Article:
Be sure to watch the "extras" to see the Mike Malloy interview/introduction. It's very funny, entertaining, and informative. He points out this was one of two films signing on Ray Lovelock as the star, since Ray was up to this point usually the sidekick or some other supporting player. He also gives a pronunciation guide for the term poliziotteschi and related terms, though of course I am still confused. Malloy points out as well that at this time there were, confusingly, two directors with the same name (Franco Prosperi!). This Prosperi's other best known film may be "Last House on the Beach," which also has Ray Lovelock in it (La Settima Donna - 1978).

You can't go wrong with a Raro film. Highly recommended.
Not bad, but still waiting for Raro to release the superior poliziotteschi entries July 24 2014
By Fan of Fred Williamson - Published on Amazon.com
Format: DVD
I love poliziotteschi (or polizieschi-- Mike Malloy clarifies the difference in the intentionally hammy introductory video) so I had to give this one a shot, especially after admiring Ray Lovelock in "Live Like a Cop, Die Like a Man." This 1976 movie is kind of a mess and is obviously not written by Fernando di Leo. But a flawed Italian crime movie from the 1970s is better than no Italian crime movie from the 1970s, right? Maybe in the "so bad it's good" category. And I suppose Italian prison inmates did walk around in street clothes-- bell bottoms and denim vests-- and drink wine in their cells, otherwise audiences would have laughed at how unrealistic the prison scenes are, and I wasn't there so I can't criticize. Just wonder. The song during the opening credits is cool-- I thought Ray Lovelock was the performer, as he was in "Live Like a Cop, Die Like a Man" but I don't see that credited anywhere. It's a Dylanesque song whose folksy guitars "contrast nicely" (criticspeak) with the decaying urban landscape. It's great to see American character actor Martin Balsam (dubbing his own voice-- important, to me anyway) and the still beautiful Elke Sommer (not her own voice, but not a big distraction). There are a few familiar faces but the Italian supporting cast isn't as strong as most of the entries I've seen. And speaking of the music, I was surprised the chase sequences weren't set to cool music. The whole thing seemed like such a downgrade from the Tomas Milian entries ("Syndicate Sadists" and "Emergency Squad"), or the Enzo Castellari-directed films such as "Heroin Busters" and "Street Law," that I almost thought it wasn't worth my time to keep watching, and yet the sheer lousiness of the picture (as well as the excellent screen presence of Lovelock) kept me watching. Each viewer will have to decide for herself/himself. If you're a fan of the genre, you might like this. You won't like that the wrong biography for the director was included in the accompanying booklet. Some reviews talk about how bad the video quality is but I thought it was just fine. One more thing-- it's cool how amoral the film is, very different from preachy American cop movies. Like so many of these entries, the good guys and bad guys are hard to tell apart.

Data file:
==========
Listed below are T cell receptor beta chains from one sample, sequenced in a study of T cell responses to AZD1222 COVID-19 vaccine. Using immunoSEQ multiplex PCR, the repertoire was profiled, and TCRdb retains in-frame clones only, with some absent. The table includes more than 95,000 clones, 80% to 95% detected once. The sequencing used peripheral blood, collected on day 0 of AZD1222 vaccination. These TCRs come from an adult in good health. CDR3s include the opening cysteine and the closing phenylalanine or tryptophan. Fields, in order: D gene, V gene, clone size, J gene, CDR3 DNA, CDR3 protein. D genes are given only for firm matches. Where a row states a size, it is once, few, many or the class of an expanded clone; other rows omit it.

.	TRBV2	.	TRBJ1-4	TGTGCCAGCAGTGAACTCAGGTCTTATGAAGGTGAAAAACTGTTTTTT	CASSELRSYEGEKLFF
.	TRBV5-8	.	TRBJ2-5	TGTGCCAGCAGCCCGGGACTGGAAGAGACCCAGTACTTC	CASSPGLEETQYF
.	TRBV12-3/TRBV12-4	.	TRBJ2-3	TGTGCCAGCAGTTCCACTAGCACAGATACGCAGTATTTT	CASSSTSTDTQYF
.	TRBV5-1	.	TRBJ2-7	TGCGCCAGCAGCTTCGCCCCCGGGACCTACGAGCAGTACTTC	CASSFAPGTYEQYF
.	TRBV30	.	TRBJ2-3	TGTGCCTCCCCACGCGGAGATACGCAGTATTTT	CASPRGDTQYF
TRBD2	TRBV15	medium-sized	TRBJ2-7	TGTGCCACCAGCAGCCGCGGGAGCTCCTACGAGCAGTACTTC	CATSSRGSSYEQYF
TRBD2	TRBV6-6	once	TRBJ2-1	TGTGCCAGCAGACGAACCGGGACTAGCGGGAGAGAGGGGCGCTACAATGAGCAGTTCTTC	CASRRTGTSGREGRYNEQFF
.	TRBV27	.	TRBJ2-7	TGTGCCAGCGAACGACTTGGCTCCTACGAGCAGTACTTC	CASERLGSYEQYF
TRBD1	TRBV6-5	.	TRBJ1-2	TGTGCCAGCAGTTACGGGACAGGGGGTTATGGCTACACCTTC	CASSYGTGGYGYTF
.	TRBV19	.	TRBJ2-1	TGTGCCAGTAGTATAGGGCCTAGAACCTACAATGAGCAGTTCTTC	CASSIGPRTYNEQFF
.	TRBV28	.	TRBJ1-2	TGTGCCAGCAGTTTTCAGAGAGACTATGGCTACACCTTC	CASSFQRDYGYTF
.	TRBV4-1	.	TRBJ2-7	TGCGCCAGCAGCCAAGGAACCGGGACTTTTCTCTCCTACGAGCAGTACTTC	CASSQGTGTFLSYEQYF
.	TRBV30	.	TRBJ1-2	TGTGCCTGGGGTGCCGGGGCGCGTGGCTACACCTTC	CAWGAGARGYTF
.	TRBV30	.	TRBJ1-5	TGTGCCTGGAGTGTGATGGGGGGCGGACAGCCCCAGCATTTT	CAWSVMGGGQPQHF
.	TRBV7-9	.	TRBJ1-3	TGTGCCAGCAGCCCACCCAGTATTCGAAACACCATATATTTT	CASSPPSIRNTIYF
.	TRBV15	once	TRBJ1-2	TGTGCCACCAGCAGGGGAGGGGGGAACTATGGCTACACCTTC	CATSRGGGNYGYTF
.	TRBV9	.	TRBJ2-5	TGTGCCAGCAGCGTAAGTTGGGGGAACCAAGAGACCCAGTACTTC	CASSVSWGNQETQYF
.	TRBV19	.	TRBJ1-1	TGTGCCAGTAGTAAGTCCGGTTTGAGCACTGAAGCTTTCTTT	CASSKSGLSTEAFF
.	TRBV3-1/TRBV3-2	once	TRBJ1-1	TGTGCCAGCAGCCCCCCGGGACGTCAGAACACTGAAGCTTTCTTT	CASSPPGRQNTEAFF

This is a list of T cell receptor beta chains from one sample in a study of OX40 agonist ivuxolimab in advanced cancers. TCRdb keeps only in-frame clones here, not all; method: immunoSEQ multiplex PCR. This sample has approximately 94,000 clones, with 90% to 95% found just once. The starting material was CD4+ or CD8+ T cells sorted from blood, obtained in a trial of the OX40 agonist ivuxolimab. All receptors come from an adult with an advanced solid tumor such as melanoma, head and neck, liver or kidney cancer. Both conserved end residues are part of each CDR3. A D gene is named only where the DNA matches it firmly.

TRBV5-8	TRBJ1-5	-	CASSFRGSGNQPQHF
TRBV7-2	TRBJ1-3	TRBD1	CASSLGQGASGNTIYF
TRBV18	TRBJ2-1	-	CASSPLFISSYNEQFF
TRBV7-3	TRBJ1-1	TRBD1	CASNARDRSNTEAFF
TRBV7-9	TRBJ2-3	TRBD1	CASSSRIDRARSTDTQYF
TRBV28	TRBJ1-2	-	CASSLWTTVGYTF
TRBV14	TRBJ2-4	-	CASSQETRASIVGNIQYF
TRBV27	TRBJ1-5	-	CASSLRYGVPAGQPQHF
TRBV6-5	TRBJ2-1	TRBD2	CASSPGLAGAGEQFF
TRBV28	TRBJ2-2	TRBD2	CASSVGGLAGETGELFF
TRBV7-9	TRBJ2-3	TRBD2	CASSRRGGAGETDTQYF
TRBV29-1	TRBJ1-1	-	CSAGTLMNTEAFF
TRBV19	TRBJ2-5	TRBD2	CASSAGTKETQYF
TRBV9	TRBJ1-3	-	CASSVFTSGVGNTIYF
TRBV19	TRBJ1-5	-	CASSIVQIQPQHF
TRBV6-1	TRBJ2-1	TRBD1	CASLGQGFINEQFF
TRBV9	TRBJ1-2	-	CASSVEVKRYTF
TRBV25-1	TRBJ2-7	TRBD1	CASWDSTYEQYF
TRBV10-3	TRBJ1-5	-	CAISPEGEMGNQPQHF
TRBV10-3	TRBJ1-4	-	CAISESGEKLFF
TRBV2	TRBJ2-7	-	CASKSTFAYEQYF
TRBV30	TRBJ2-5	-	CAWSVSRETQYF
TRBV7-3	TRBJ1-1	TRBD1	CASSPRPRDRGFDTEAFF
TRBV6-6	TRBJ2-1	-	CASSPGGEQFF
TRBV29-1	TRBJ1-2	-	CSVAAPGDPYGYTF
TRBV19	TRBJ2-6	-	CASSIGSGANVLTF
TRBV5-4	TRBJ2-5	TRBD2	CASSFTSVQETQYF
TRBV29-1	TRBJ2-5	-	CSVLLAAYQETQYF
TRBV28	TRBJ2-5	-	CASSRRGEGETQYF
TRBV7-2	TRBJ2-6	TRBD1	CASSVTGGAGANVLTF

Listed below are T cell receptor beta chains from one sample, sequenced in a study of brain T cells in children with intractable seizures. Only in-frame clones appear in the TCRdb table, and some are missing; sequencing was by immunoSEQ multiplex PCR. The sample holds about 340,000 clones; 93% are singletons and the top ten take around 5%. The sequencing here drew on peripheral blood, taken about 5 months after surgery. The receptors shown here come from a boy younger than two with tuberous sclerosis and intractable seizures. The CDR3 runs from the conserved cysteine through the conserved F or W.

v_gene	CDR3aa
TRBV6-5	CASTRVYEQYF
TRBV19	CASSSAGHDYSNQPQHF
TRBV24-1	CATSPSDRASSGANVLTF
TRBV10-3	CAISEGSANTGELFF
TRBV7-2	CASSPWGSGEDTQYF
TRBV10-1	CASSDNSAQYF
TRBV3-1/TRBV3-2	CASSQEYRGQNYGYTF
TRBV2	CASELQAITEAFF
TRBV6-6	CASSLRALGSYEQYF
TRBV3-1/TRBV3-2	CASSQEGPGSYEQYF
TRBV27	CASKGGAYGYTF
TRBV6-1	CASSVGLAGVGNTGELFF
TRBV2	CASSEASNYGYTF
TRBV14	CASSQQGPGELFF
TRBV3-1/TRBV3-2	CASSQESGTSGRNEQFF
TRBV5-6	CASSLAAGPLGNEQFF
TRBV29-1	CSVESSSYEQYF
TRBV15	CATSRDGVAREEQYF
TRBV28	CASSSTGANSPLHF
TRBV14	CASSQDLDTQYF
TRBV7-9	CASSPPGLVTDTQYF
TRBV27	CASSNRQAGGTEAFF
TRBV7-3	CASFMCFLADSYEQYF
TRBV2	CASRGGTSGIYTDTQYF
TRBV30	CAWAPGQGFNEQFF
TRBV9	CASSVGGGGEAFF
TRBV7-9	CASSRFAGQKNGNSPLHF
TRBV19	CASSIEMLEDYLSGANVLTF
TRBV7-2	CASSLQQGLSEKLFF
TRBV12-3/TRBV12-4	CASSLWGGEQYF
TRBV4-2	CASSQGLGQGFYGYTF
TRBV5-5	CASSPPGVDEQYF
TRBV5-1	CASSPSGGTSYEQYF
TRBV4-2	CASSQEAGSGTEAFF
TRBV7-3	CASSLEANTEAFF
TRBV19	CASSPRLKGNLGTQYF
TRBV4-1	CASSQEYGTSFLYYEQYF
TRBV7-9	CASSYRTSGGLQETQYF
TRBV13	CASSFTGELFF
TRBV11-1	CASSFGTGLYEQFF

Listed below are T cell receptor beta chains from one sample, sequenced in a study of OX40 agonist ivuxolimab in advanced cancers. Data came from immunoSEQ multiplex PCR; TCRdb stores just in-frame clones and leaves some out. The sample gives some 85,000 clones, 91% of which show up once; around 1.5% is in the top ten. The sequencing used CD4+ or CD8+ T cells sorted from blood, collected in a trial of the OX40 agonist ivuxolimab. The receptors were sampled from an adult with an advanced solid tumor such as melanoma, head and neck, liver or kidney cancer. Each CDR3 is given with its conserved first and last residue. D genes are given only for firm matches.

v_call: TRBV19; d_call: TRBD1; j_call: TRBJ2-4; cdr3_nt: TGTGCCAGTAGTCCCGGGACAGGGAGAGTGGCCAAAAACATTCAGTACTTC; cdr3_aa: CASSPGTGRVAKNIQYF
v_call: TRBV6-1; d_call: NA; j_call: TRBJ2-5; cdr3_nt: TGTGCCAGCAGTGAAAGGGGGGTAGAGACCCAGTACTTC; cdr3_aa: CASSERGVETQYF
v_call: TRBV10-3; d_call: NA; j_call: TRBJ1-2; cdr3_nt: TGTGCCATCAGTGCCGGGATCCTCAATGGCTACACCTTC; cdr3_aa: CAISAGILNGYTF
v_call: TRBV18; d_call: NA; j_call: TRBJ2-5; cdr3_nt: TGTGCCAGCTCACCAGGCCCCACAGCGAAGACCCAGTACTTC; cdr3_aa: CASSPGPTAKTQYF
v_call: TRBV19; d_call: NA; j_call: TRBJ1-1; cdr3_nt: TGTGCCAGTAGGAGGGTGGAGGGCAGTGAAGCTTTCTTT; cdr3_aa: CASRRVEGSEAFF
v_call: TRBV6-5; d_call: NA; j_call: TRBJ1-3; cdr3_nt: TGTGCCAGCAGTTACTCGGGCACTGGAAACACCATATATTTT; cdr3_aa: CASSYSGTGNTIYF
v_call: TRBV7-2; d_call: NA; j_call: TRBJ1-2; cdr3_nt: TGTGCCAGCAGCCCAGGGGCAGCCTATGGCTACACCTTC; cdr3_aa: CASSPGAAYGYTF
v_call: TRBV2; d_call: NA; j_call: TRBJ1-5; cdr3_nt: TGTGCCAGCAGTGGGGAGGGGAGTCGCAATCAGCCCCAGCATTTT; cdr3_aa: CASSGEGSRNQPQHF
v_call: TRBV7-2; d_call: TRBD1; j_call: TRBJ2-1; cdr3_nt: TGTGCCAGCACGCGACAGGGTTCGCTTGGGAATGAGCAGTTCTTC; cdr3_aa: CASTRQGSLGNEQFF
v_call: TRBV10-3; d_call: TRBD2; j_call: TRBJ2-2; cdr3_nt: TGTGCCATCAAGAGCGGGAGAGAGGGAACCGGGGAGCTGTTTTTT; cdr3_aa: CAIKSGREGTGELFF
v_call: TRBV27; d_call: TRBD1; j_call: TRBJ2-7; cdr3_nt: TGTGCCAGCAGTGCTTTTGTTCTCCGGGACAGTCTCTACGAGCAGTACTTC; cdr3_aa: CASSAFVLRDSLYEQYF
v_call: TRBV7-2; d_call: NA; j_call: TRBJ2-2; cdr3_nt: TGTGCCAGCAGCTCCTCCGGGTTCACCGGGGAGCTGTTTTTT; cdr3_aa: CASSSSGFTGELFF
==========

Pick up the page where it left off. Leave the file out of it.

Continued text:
I just hope the ultra-cool company Raro gets around to releasing "Tony Arzento" (aka "Big Guns") which is one of the best in this genre, or any and all films with Tomas Milian. As good as Ray Lovelock is, Milian would have transcended the crumminess of the script and other production values.
Italian Police Intrigue May 24 2014
By Emiliano O. Rivas - Published on Amazon.com
Format: Blu-ray Verified Purchase
Lukewarm Italian movie with handsome Ray Lovelack, sexy Elke Sommer
(with some nude scenes) and veteran Martin Balsam. Nothing special.